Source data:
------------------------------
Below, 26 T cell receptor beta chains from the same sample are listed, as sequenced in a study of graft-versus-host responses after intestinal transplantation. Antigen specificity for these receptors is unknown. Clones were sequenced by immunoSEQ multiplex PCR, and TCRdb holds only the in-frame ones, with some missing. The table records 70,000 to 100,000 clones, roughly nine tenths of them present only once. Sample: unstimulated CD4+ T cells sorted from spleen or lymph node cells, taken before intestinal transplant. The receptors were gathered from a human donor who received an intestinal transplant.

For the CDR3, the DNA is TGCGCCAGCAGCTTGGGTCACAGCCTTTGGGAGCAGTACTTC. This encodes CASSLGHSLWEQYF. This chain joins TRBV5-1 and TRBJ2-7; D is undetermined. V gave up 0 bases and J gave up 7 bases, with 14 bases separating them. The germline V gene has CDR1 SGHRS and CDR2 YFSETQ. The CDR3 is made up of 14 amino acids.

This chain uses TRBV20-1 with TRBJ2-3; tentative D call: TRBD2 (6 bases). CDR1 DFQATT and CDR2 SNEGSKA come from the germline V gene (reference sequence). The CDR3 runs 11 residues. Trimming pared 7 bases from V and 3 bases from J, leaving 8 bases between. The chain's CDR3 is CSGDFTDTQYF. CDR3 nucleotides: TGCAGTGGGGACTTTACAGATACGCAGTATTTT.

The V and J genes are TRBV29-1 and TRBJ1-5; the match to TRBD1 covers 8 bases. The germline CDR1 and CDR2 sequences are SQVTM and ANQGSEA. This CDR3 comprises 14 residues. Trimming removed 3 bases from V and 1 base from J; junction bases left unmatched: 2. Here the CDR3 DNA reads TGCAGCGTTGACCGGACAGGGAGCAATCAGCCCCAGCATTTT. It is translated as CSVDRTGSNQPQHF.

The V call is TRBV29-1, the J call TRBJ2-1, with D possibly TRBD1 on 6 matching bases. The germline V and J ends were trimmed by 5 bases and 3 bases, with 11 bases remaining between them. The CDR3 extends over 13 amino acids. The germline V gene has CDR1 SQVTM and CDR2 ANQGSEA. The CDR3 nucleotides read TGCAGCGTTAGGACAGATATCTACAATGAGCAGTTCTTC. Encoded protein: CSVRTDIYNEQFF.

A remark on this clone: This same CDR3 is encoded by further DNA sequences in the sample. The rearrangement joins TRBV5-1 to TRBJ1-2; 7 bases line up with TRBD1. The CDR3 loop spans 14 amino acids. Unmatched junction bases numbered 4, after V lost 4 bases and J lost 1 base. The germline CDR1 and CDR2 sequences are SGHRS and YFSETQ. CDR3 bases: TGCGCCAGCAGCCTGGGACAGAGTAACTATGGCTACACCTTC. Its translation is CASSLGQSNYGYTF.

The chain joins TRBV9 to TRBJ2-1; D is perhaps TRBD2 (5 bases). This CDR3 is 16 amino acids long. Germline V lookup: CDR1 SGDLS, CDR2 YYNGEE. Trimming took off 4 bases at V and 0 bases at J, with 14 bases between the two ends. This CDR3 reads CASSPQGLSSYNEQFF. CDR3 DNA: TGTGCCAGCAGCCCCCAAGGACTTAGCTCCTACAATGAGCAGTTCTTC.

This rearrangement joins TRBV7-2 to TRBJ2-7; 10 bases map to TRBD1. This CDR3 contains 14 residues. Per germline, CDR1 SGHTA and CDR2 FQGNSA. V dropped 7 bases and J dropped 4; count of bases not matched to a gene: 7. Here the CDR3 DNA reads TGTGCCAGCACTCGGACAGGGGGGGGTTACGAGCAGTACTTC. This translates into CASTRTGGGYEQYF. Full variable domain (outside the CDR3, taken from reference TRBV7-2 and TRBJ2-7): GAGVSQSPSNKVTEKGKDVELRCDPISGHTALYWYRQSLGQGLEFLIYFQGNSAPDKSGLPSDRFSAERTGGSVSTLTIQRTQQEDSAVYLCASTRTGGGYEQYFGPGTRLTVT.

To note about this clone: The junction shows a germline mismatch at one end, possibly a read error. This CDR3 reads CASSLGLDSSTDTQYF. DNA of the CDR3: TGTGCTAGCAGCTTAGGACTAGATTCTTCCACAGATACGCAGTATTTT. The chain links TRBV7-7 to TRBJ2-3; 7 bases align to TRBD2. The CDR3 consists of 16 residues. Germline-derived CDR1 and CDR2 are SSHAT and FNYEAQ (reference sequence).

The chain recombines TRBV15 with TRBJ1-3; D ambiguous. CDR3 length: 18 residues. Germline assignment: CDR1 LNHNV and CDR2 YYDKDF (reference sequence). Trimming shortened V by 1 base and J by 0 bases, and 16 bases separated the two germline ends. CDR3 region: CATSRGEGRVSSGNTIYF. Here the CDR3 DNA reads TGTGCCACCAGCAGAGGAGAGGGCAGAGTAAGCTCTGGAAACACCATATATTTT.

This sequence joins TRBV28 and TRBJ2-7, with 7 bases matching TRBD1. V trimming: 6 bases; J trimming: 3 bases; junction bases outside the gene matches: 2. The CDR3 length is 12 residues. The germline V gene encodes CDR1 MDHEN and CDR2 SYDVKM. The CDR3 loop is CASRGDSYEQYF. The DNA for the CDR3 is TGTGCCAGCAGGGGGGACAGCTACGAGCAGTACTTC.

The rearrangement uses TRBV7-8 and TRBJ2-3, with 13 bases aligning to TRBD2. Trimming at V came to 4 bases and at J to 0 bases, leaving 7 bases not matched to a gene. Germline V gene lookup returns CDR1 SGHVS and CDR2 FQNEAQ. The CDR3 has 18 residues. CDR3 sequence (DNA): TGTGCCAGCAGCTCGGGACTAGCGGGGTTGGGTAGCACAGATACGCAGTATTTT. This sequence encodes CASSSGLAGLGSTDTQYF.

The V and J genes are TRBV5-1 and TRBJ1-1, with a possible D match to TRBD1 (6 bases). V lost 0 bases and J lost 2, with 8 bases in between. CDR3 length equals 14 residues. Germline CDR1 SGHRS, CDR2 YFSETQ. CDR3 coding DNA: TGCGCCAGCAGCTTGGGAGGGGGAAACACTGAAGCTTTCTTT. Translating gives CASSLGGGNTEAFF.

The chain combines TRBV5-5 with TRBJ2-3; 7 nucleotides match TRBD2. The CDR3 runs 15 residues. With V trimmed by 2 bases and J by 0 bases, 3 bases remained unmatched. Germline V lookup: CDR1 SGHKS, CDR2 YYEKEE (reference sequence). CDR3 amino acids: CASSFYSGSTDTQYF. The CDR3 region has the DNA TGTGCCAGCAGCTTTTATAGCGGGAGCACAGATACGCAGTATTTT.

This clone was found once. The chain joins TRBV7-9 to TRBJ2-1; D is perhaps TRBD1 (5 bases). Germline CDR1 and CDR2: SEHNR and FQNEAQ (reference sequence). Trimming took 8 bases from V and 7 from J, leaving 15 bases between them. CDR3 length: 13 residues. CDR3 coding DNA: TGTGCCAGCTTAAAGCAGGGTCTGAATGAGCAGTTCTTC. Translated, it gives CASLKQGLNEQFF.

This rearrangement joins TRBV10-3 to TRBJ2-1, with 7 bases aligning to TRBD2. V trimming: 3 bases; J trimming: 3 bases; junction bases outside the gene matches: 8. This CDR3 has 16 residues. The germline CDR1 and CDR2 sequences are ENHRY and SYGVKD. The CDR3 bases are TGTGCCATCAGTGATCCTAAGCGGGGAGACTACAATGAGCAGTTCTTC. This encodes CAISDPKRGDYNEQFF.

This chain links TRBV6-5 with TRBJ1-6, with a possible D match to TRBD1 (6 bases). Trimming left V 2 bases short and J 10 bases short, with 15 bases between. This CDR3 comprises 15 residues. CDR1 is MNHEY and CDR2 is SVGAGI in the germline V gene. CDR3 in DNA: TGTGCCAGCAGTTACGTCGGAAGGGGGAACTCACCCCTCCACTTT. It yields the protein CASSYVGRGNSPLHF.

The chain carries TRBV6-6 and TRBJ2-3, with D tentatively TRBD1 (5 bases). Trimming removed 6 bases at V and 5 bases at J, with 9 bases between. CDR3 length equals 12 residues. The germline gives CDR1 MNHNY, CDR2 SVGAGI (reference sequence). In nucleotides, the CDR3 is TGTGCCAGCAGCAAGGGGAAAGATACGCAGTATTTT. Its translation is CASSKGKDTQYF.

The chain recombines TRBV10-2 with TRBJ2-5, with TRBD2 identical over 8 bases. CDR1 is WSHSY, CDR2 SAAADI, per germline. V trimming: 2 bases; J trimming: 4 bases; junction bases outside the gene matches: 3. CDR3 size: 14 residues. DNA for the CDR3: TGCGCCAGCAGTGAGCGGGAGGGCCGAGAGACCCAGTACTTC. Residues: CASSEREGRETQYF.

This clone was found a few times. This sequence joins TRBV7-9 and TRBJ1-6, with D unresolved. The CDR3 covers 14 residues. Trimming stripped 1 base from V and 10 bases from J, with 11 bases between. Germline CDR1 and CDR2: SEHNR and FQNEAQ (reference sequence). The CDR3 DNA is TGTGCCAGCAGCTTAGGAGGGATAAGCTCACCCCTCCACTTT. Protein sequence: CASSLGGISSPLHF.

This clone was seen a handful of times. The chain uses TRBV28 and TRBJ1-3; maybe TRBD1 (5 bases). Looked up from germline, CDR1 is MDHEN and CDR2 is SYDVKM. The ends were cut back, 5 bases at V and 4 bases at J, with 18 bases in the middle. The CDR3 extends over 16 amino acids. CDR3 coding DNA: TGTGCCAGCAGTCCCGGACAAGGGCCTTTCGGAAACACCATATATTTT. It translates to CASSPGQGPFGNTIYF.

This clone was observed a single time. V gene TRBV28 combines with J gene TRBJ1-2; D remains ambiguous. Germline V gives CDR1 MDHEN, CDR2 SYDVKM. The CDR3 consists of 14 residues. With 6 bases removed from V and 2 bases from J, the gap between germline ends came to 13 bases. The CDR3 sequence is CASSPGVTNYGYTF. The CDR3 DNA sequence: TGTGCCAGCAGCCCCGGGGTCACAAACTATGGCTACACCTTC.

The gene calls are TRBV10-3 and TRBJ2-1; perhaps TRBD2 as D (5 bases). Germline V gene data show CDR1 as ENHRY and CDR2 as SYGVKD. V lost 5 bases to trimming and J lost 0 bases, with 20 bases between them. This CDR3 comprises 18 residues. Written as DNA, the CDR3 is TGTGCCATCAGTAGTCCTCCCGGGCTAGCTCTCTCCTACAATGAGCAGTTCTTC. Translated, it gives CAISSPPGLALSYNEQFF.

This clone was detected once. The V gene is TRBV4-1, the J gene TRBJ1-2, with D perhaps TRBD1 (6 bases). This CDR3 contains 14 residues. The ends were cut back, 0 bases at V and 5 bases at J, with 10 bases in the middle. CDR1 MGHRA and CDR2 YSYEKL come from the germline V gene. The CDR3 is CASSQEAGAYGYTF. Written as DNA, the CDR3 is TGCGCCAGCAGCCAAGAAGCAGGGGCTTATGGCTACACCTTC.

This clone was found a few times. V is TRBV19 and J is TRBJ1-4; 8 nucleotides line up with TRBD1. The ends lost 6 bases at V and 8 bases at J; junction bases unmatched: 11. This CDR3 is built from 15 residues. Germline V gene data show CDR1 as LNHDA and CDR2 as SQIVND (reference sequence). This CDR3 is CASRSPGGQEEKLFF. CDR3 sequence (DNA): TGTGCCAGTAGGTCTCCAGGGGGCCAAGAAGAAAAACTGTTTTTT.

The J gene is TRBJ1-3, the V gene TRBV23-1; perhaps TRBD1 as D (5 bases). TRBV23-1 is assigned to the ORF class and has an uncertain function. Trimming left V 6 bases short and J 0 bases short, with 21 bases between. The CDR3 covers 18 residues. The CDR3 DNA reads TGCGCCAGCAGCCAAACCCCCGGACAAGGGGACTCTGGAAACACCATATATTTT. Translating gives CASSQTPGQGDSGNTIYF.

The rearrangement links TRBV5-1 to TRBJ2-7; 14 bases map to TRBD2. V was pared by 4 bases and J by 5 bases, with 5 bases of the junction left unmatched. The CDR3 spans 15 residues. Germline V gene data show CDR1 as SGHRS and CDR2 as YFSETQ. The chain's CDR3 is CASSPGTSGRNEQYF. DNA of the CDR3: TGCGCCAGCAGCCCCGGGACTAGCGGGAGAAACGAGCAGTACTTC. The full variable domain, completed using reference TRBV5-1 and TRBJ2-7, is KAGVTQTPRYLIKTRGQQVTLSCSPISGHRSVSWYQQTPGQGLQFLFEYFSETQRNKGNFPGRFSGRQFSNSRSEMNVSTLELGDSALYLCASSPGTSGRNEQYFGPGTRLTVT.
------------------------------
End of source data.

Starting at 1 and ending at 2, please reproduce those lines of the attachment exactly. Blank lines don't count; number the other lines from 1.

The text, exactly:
Below, 26 T cell receptor beta chains from the same sample are listed, as sequenced in a study of graft-versus-host responses after intestinal transplantation. Antigen specificity for these receptors is unknown. Clones were sequenced by immunoSEQ multiplex PCR, and TCRdb holds only the in-frame ones, with some missing. The table records 70,000 to 100,000 clones, roughly nine tenths of them present only once. Sample: unstimulated CD4+ T cells sorted from spleen or lymph node cells, taken before intestinal transplant. The receptors were gathered from a human donor who received an intestinal transplant.

For the CDR3, the DNA is TGCGCCAGCAGCTTGGGTCACAGCCTTTGGGAGCAGTACTTC. This encodes CASSLGHSLWEQYF. This chain joins TRBV5-1 and TRBJ2-7; D is undetermined. V gave up 0 bases and J gave up 7 bases, with 14 bases separating them. The germline V gene has CDR1 SGHRS and CDR2 YFSETQ. The CDR3 is made up of 14 amino acids.